The Way We Work
January 19, 2011 by Tamara Rice

So you’ve landed a good independent contracting gig — one you’d like to keep in the long term — but a few challenges in the working relationship are starting to get you down (and maybe even drive you nuts). Should you risk offering the employer some negative feedback before you go crazy?

The answer is yes. Yes, take that risk. But how and when to offer such feedback is a little more tricky. Here are a few things we’ve learned:

1. Timing Is Everything. Much like in a personal relationship, how and when you bring up the things that bother you can make all the difference in how the bothersome issues are received.

  • DO offer feedback when things are going smoothly. You are actually more likely to get some solutions to the frustrating problems of your working relationship, when you aren’t in the midst of that frustrating situation. Don’t be afraid to give negative feedback during positive interactions — it’s probably the best time.

employer feedback one2.  Simplicity Is Best. Avoid details unless you are asked specifically for them. When it comes to negative feedback, less is usually more.

  • DON’T overstate the problem.  Choose your words of advice or negative feedback carefully. Be to the point. Edit your email carefully or write down what you will say, if you are saying it over the phone. Use simple, brief terms and keep things to just a few sentences. If the employer cares to get more details, they will ask you for them.

3. Focus on Your Role. When communicating potentially harsh negative feedback, it’s better to focus on your own work process, rather than the employer’s.

  • DON’T try to solve the employer’s problems. Just communicate your own, and avoid using any accusatory language that will put the employer on the defensive.

Wrong Way: You don’t give me enough time to do the work, and your directions aren’t specific enough. Right Way: I tend to work better when I’m given a little more time to process the work. I also would love to have more specific directions.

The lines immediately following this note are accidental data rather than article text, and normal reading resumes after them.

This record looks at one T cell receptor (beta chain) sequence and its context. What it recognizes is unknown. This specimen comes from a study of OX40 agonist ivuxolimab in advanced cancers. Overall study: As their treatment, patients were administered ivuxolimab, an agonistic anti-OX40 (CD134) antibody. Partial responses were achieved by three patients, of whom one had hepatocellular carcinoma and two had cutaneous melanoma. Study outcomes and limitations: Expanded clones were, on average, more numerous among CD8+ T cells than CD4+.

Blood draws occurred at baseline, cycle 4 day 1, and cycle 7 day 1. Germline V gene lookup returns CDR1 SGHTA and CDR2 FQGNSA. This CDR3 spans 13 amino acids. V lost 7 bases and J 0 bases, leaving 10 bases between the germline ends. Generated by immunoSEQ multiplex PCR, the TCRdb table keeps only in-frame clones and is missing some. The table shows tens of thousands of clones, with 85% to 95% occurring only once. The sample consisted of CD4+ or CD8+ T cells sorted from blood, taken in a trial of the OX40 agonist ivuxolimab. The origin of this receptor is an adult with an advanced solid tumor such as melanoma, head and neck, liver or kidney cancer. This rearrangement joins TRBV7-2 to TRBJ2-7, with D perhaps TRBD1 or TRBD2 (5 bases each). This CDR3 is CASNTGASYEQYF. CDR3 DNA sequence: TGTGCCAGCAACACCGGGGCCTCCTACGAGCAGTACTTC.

4. Positivity. You have to mix in a little positive feedback if you want to communicate your desire to hang onto the job in the long term.

  • DO express what you love about the job. No need to gush, just state the truth. If it’s a job you value, say so. Tell the employer why you like working with the company — they’ll like hearing it.

We know offering potentially negative feedback to an ongoing employer may feel a little bit like biting the hand that feeds you. However, you have to think of your own best interests. If the way an employer handles things is proving to be a real issue for you — having a negative impact on your work/life balance or your work performance — take the initiative to speak up.

Have you ever expressed negative feedback to an ongoing contract employer? Let us know how it went and what you learned from the experience in the comments below. 

Tamara Rice

Freelance Writer and Editor

Tamara Rice is one of several freelance writers on the oDesk Blog team. She joined the oDesk marketplace in 2009, after more than six years on staff at an award-winning national magazine.